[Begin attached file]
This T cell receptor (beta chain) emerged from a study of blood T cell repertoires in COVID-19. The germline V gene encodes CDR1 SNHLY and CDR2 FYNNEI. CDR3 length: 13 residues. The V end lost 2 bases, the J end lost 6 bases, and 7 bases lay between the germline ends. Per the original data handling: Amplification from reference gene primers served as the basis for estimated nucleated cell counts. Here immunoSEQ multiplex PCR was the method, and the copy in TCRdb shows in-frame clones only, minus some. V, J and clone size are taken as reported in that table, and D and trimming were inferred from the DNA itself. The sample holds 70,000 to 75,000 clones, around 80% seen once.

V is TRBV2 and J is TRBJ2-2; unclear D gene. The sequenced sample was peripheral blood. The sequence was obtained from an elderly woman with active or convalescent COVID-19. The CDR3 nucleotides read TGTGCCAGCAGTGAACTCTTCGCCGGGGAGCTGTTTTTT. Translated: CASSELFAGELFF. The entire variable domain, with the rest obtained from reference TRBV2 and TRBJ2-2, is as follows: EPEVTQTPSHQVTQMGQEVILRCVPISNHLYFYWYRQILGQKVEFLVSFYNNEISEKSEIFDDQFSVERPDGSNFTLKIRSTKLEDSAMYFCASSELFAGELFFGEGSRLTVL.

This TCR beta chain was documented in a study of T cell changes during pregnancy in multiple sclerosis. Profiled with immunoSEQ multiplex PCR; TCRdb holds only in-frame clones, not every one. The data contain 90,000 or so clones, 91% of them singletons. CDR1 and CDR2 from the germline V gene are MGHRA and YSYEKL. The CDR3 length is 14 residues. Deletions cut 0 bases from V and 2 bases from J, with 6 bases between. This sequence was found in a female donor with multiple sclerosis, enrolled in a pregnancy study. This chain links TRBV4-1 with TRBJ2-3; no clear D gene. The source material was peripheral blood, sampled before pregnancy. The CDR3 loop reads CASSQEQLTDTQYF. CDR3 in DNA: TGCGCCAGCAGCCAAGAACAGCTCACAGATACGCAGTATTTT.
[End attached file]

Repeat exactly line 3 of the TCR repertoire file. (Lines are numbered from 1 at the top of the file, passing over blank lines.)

This TCR beta chain was documented in a study of T cell changes during pregnancy in multiple sclerosis. Profiled with immunoSEQ multiplex PCR; TCRdb holds only in-frame clones, not every one. The data contain 90,000 or so clones, 91% of them singletons. CDR1 and CDR2 from the germline V gene are MGHRA and YSYEKL. The CDR3 length is 14 residues. Deletions cut 0 bases from V and 2 bases from J, with 6 bases between. This sequence was found in a female donor with multiple sclerosis, enrolled in a pregnancy study. This chain links TRBV4-1 with TRBJ2-3; no clear D gene. The source material was peripheral blood, sampled before pregnancy. The CDR3 loop reads CASSQEQLTDTQYF. CDR3 in DNA: TGCGCCAGCAGCCAAGAACAGCTCACAGATACGCAGTATTTT.